3. Hi Eye,
    I appreciate your feed back and I’ll address the lanyard you mentioned as being “good”

    Here is an example, lets say a guy weighing 275lbs buys this off the shelf bucket, which includes a lanyard (with shock absorber) and its rated for someome who weighs a maximum 245lbs. Should this guy be using this lanyard. Would he be safe using this lanyard, especially if he took a fall. Would this lanyard save him.

    The last time I checked, these buckets lanyards are only for someone weighing a maximum 245lbs. Please let us know if you find our differently.

    I suggest everyone get a course under their belts on using fall systems beforehand. Some of these courses might on give the basics and some go into more depth.

    Those living in Ontario from 1st April 1, must under law take a Working at Heights Standard course. This course covers all aspects of the equipment.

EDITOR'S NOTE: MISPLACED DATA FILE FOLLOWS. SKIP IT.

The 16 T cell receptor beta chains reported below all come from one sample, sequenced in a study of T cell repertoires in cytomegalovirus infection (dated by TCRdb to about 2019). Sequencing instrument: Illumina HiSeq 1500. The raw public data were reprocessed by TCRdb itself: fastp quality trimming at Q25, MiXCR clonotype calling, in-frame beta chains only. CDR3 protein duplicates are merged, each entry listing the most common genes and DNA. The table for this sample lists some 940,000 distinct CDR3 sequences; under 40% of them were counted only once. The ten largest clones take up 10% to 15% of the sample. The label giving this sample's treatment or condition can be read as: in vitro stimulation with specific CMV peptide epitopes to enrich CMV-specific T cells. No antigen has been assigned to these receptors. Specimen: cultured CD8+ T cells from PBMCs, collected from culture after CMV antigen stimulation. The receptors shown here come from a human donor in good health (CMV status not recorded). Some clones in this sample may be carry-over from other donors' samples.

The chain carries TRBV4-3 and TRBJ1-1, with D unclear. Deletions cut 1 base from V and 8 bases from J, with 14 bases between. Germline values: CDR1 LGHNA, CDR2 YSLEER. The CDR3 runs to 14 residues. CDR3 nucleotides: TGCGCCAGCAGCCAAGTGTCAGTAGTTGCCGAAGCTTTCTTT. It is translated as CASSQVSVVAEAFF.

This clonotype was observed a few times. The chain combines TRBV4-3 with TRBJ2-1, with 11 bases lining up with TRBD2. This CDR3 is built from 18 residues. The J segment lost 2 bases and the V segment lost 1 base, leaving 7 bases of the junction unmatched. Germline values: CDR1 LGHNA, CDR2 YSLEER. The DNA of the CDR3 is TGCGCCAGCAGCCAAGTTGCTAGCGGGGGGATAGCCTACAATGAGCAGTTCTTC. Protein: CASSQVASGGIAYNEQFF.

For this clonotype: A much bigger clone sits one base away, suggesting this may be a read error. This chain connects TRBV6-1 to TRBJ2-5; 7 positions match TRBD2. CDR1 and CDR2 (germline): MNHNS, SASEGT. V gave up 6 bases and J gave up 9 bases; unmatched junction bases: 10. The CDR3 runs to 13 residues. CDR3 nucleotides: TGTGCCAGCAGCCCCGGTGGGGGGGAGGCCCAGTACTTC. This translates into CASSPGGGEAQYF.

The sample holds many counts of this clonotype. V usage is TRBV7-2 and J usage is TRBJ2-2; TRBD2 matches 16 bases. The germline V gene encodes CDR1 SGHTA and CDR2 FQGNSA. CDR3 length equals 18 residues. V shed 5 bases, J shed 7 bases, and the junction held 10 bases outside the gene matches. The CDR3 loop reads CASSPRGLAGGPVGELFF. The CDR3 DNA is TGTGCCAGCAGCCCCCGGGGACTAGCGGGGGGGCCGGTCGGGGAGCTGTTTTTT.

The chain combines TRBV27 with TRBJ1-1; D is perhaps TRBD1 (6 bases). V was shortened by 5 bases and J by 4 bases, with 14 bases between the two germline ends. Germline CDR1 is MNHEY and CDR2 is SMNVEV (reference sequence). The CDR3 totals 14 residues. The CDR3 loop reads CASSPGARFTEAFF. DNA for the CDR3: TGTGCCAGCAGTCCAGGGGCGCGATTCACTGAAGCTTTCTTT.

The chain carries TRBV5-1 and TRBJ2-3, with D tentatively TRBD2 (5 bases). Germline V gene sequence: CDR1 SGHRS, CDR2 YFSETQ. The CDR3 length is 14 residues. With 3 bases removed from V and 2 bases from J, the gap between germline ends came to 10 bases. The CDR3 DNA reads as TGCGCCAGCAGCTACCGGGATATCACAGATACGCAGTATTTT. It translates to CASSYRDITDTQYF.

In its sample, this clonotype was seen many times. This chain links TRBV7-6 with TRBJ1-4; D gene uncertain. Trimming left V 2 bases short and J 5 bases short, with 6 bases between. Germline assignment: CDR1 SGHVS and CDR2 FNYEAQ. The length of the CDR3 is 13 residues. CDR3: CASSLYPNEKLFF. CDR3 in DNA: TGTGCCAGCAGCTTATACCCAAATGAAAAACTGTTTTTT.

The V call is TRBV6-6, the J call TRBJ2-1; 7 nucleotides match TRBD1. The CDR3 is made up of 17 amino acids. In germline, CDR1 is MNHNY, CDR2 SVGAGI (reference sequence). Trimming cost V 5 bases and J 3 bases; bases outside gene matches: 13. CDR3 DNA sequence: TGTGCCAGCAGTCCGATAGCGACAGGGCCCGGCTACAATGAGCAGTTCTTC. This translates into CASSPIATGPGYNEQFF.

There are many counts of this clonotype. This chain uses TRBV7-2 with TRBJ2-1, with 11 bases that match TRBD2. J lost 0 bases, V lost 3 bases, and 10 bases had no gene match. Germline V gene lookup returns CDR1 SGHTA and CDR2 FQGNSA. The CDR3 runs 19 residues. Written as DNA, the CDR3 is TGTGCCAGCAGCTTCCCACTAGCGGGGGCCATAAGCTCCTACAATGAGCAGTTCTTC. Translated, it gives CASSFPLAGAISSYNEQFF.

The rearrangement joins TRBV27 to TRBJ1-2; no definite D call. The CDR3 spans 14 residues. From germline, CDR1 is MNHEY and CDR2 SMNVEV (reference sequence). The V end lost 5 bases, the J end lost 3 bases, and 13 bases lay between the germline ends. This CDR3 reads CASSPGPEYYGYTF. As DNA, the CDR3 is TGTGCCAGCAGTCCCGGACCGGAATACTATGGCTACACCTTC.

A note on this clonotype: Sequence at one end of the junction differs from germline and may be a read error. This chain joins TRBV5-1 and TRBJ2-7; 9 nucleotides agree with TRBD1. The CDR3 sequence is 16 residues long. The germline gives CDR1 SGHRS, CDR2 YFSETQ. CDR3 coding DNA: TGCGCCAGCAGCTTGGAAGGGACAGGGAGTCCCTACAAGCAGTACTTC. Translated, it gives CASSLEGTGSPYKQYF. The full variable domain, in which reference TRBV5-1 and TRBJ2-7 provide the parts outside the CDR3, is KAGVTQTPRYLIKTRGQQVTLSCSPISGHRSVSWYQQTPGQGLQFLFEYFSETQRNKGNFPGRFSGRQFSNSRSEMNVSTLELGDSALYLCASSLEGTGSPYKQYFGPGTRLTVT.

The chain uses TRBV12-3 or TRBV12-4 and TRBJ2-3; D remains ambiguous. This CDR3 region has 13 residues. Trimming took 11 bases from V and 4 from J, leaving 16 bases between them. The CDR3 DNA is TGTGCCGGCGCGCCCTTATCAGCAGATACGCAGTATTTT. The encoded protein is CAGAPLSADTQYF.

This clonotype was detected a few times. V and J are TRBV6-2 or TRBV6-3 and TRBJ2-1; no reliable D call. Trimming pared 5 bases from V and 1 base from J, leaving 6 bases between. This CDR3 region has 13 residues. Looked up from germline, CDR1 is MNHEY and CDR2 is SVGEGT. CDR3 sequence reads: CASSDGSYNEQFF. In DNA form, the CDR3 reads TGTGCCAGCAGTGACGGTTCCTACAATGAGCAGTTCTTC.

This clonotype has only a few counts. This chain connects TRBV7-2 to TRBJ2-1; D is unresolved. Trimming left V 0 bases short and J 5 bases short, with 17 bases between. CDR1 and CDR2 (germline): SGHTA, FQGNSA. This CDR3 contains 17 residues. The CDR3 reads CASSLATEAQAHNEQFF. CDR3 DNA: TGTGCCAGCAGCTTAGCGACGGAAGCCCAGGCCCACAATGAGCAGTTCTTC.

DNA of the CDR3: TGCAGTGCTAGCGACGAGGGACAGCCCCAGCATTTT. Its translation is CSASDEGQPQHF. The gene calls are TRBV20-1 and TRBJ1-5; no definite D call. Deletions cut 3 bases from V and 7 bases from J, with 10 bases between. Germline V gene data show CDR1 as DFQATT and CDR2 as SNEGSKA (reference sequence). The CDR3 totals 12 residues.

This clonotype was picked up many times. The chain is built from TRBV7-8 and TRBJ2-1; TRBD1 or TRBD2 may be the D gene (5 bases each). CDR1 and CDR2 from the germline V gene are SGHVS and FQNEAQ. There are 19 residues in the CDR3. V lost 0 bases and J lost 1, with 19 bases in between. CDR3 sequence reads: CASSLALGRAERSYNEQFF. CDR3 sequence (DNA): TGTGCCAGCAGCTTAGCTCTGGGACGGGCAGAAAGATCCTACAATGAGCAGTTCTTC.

Last tip: Always read and follow manufactures instructions on every piece of equipement you buy. Reading the lanyard one I’m sure would give the maximum weight.

  4. Good comment R Brennan and for your feed back.

    Its better to have something than nothing for sure. Half a parachute might save us (then maybe not..right)

    When we do a home renovation for a homeowner, we might give them options on the different quality of product. Explaining the difference.

    With safety its should be the same, we need to know whats out there for sale and are they upto Canadain safety standards, like CSA or better.

    Unfortunately sometimes systems in a bucket (from my experience) don’t meet safety standards.

  5. Jim McCullan says: